Michigan State’s development at wide receiver could define its season
Michigan State has a pass-catching problem.
Leading receiver Aaron Burbridge has moved on to the NFL after catching 85 balls for 1,258 yards last year. So are two other receivers. That leaves senior wideout R.J. Shelton as the only receiver on the roster who caught more than six passes a year ago.
Six passes! Other than Shelton, Michigan State has some major voids to fill at receiver. Replacing quarterback Connor Cook might be viewed as the top priority, but giving the next MSU quarterback weapons to throw to might be even more important.
Shelton should be poised to take over as the No. 1 receiver after fully converting to the position this season. He set a career high with 43 receptions, 503 yards and four touchdowns while also rushing 24 times for 127 yards last season. Shelton was often used in the running game on end-around plays or jet sweeps, but that might need to change if Shelton is going to get thrust into the No. 1 receiver role.
Shelton’s relative inexperience combined with his small stature – he’s only 5-foot-11 and 195 pounds – raises concerns as to whether he can become a true No. 1 receiver. Shelton came to Michigan State as an all-purpose back, a three-down running back who was a talented pass catcher out of the backfield. While he’s made a commitment to becoming a true wideout, he will need to hone his craft as a route runner.
Even more disconcerting is that only two returning wide receivers – fifth-year senior Monty Madaris and sophomore Felton Davis III – caught a pass for the Spartans last season. The two combined to catch only four passes for 97 yards last season.
The 6-foot-1, 201-pound Madaris has seven receptions to his name during his two years at Michigan State. The former four-star recruit has struggled to stay on the field for a variety of reasons and missed the first four games of the 2015 season with a leg injury. He ultimately appeared in 10 games as a receiver and special teams player.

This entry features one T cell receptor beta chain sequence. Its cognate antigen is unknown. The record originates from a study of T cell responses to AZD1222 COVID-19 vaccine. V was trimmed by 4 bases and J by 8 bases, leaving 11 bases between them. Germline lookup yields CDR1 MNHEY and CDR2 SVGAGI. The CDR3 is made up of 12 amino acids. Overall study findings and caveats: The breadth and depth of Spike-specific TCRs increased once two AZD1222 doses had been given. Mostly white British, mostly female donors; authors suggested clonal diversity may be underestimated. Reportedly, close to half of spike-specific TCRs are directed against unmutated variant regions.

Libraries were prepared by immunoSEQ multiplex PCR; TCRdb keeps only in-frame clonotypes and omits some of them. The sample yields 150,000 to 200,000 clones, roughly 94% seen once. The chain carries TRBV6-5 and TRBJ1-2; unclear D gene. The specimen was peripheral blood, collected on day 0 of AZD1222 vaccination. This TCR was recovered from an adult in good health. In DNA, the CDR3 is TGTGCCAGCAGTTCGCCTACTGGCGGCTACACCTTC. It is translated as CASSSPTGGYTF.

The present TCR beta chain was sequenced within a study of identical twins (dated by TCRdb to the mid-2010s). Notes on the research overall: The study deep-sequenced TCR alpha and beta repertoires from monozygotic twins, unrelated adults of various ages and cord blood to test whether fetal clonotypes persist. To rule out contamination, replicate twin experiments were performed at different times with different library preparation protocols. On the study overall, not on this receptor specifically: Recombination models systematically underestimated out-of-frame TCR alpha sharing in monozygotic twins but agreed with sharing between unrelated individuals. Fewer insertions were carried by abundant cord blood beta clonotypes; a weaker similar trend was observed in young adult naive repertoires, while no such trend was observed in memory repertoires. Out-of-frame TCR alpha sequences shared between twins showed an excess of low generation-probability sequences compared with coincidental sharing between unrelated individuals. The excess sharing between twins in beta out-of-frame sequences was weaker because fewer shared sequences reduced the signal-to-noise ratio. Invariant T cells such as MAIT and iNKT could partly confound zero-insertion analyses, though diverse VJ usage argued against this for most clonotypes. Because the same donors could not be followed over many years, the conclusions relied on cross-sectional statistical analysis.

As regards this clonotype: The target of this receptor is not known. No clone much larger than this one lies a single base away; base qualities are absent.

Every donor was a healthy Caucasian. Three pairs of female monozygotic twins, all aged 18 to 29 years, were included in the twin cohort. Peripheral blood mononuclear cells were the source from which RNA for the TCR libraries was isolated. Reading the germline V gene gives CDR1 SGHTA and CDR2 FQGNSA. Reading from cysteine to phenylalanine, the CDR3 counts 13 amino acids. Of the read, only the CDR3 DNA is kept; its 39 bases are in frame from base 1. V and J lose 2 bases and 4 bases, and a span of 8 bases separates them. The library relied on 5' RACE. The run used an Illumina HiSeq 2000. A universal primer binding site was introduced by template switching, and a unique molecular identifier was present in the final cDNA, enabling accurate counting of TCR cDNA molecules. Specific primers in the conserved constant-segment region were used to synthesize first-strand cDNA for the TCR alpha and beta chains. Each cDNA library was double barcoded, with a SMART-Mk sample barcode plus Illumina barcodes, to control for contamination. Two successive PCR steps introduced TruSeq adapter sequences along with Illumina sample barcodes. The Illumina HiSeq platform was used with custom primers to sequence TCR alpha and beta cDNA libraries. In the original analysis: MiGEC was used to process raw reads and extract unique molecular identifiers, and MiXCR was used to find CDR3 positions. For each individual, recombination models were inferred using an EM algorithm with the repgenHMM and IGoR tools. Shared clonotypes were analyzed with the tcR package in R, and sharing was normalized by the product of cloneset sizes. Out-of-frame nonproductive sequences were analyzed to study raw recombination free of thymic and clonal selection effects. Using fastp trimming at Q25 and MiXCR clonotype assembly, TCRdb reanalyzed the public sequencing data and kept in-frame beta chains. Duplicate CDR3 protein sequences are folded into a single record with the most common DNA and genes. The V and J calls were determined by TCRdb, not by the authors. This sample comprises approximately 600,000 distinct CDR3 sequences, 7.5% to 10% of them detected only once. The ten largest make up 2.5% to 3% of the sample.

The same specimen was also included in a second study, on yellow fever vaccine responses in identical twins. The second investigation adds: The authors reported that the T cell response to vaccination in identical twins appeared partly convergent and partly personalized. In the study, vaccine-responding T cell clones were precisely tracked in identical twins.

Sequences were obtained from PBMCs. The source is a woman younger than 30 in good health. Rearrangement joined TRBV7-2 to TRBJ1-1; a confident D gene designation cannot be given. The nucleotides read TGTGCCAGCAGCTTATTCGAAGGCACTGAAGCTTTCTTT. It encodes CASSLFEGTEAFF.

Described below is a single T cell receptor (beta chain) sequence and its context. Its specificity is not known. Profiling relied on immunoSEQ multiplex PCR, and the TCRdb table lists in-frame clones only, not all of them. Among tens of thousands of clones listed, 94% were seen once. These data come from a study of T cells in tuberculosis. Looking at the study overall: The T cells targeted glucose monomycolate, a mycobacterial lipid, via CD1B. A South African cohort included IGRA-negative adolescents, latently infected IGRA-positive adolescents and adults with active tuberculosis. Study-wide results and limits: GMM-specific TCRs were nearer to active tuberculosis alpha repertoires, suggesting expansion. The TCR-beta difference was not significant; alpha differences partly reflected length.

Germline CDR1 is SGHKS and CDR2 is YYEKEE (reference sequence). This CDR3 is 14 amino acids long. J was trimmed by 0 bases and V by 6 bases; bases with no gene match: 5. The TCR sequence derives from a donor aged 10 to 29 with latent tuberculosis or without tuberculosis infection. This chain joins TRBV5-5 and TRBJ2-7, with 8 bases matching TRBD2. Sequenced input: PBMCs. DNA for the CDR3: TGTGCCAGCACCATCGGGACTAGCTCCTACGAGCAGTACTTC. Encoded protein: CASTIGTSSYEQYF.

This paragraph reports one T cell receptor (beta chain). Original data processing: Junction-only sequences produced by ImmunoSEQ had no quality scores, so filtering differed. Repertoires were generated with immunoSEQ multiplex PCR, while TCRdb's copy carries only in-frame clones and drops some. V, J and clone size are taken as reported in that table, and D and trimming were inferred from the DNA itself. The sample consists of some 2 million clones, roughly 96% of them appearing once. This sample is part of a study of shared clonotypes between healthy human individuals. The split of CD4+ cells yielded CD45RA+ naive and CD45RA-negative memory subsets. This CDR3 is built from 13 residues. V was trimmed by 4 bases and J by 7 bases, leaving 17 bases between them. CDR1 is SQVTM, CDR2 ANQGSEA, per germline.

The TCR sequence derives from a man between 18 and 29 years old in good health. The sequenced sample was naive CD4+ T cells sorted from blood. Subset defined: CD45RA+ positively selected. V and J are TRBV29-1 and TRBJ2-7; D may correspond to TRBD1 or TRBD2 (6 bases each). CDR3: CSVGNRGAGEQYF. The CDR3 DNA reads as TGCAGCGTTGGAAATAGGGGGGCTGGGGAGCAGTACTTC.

Davis has the stature to become a legitimate No. 1 receiver at 6-foot-4 and 198 pounds. He saw time as the starting split end during spring practice and garnered some important experience during his freshman season. Davis played in seven games last season and his only two receptions came during Michigan State’s final two contests of the season. A former three-star recruit, Davis will likely get the first crack as the starting receiver opposite Shelton.
Help should be on the way, however. Four-star freshmen Donnie Corley and Cameron Chambers have already enrolled and fellow four-star receivers Justin Layne and Trishton Jackson will join the offense in the fall. Coach Mark Dantonio did a tremendous job of keeping an eye on the future on the recruiting trail, but each of these freshmen will have a learning curve, particularly the latter two. The future should be bright at the position, but MSU will need immediate contributions this season.
The Spartans likely will need Madaris and Davis to step into prominent roles while hoping a couple of freshmen grow up quickly to provide much-needed depth. It will be even more crucial for Michigan State to restock the weaponry on the fly as doing so will help presumptive starting quarterback Tyler O’Connor acclimate quickly.
Michigan State shouldn’t be ruled out as Big Ten East contenders. But to make it consecutive Big Ten titles, the Spartans will need to find immediate production from an inexperienced group of receivers.